Can't get this simple sed command
I'm having a problem with sed and i can't figure it out, and i'm also amateur.
The objective of my code is to keep monitoring a file(OutputFile.dat) until possible strings(NaN or STOP) are found and then kill the program running on the background. It worked when I'd tried only one string. However when I'd tried to implement more possible matches the code didn't work out.
../program inputfile &> OutputFile.dat & tail -f OutputFile.dat | sed -n '/NaN/q;/STOP/q' killall program
I've tried a lot of different things but i can't figure this out. Alternative suggestions to achieve the same thing are also welcome.
Thanks in advance
This is tricky due to buffering and race conditions. The current problems with your code are:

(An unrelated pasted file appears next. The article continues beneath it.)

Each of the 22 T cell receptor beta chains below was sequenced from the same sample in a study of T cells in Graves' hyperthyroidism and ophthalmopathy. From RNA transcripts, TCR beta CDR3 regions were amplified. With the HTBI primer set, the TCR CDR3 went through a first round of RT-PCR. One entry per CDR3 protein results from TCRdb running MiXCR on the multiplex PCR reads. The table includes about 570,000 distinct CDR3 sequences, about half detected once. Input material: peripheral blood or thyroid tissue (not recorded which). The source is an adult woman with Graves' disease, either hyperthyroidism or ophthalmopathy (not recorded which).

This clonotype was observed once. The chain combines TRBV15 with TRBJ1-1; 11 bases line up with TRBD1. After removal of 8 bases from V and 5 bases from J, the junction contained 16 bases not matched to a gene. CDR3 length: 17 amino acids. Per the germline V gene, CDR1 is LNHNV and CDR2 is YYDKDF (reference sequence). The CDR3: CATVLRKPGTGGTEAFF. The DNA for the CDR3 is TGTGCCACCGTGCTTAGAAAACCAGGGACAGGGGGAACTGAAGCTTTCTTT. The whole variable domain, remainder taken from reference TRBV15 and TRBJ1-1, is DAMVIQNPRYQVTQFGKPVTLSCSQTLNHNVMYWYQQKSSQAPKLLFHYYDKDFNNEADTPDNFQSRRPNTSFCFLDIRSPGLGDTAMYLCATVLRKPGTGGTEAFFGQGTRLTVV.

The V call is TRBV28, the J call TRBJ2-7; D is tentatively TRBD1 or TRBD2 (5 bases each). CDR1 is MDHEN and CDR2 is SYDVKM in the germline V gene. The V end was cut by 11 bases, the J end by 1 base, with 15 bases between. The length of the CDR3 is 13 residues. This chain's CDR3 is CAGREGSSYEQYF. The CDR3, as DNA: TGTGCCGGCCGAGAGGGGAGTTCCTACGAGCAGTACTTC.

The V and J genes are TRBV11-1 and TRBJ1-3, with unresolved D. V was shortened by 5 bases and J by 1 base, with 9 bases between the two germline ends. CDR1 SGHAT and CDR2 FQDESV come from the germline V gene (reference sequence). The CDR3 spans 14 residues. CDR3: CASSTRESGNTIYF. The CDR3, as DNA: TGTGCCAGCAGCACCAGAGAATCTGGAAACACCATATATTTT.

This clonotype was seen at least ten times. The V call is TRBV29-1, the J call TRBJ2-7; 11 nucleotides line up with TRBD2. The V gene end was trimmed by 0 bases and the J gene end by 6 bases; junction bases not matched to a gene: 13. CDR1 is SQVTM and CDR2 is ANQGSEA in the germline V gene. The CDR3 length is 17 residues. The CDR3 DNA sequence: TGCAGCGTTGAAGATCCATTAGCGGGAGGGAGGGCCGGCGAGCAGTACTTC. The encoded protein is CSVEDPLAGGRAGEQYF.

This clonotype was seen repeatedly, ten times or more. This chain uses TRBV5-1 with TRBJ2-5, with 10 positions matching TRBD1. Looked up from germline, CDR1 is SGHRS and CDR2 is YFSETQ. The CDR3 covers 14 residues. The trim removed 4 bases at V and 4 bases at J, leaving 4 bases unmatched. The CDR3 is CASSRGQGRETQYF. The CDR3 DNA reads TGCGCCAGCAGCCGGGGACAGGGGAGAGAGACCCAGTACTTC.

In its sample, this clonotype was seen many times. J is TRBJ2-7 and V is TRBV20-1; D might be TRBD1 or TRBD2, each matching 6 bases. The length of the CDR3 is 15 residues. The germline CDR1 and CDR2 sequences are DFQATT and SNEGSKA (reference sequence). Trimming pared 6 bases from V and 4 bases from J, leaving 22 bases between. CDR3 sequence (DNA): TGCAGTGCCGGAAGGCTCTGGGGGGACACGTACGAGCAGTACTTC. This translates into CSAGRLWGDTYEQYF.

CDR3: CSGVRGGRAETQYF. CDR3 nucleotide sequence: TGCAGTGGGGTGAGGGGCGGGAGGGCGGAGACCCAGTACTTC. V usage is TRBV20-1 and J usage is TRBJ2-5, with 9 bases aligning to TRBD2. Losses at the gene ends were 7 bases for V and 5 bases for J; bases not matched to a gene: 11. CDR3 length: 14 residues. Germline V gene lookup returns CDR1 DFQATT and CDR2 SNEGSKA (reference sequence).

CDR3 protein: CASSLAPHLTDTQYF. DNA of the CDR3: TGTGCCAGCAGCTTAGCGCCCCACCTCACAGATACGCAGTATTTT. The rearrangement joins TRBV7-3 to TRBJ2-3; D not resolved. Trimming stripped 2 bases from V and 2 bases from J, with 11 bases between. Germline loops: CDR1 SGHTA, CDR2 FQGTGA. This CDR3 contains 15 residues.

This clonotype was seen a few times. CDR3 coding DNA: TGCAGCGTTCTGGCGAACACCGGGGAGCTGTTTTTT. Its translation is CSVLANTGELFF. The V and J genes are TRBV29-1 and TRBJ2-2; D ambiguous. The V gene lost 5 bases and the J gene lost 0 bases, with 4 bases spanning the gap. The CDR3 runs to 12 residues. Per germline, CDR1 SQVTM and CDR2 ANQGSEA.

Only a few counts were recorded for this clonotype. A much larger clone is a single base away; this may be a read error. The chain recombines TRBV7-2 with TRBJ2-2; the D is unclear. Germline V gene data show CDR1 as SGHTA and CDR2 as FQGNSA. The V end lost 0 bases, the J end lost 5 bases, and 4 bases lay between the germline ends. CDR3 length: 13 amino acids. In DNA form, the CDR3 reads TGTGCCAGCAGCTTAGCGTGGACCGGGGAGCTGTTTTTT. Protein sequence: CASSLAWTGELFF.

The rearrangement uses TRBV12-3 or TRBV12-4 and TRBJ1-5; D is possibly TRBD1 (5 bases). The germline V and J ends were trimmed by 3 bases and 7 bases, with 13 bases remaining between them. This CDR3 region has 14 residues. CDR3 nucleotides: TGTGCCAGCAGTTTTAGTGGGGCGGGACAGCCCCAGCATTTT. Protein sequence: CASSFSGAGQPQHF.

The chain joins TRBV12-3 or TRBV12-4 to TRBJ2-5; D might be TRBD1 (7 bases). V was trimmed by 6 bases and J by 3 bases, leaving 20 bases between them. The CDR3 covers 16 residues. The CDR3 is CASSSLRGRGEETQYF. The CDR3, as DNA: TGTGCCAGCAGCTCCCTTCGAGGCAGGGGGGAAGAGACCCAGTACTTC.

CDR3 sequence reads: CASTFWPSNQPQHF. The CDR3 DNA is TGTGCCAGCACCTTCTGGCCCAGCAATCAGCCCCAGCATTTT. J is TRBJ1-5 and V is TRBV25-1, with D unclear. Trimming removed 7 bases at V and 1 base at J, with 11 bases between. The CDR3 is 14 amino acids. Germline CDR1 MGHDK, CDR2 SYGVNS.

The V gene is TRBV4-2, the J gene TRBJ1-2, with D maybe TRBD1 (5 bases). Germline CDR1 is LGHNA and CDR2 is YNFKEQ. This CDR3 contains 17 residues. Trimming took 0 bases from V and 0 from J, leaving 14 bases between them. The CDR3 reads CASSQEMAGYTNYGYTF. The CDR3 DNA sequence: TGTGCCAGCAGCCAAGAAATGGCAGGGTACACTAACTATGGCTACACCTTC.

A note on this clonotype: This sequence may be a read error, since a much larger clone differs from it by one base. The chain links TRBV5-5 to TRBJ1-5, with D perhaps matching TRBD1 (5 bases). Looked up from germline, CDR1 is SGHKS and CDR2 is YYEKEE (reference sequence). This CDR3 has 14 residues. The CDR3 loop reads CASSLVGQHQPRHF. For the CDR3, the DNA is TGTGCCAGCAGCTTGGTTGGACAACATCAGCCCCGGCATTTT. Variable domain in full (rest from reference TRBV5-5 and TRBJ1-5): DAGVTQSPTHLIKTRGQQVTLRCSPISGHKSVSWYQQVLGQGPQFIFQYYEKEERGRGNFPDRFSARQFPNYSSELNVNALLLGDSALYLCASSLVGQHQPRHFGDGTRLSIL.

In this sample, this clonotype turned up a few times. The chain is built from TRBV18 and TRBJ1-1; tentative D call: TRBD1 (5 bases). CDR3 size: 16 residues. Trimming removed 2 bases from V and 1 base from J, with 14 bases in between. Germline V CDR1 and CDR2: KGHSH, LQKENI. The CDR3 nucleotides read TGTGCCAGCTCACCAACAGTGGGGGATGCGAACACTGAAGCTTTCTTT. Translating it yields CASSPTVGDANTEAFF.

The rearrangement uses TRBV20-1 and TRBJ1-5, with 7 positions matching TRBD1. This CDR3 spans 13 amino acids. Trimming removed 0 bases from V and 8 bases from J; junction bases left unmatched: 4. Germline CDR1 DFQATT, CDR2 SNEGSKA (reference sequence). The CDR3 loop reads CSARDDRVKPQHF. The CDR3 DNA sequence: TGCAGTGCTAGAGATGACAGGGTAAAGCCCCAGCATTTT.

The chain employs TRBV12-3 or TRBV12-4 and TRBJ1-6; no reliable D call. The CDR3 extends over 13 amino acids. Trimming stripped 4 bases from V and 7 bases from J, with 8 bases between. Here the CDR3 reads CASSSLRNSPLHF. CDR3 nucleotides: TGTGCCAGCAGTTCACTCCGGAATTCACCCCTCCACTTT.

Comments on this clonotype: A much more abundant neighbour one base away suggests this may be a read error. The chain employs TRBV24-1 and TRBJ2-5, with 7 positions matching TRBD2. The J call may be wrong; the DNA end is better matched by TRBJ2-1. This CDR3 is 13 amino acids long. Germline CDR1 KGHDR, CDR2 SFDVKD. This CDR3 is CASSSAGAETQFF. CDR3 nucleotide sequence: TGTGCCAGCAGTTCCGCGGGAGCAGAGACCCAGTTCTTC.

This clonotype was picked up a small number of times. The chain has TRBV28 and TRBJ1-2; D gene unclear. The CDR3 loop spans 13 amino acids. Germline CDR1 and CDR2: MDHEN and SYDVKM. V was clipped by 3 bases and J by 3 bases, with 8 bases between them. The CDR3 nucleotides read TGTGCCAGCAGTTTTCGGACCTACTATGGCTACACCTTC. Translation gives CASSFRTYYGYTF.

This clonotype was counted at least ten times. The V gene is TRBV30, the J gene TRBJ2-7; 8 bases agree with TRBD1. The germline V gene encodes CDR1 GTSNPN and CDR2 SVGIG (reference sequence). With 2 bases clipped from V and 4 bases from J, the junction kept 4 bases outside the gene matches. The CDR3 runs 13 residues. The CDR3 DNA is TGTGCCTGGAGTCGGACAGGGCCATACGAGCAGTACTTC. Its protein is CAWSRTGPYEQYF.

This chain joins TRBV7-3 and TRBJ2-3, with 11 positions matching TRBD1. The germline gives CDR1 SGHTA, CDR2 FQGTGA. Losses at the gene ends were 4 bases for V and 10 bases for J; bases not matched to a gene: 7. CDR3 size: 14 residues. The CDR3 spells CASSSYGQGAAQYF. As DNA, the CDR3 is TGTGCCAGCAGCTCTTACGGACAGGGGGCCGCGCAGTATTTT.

OutputFile.dat is created asynchronously in the background and may not be there when tail tries to look for it.
You can fix this by opening the file synchronously
program may buffer output into larger chunks for efficiency reasons, because it doesn't think you care about timing.
You can try to fix this by either asking program not to buffer, or by using stdbuf on GNU/Linux.
After sed recognizes a match, tail will need to detect and write another buffer-full of data before it realizes that, exits, and lets the script continue.
You can work around this by structuring your script to wait for sed but not for tail.
Since you say your script works for one keyword, the showstopper for you is likely #3, if your second keyword appears towards the end or a pause in the output.
All together, this would be:
#!/bin/bash ( stdbuf -o 0 -e 0 ../program inputfile & ) &> OutputFile.dat sed -n '/NaN/q;/STOP/q' <(tail -f OutputFile.dat) killall program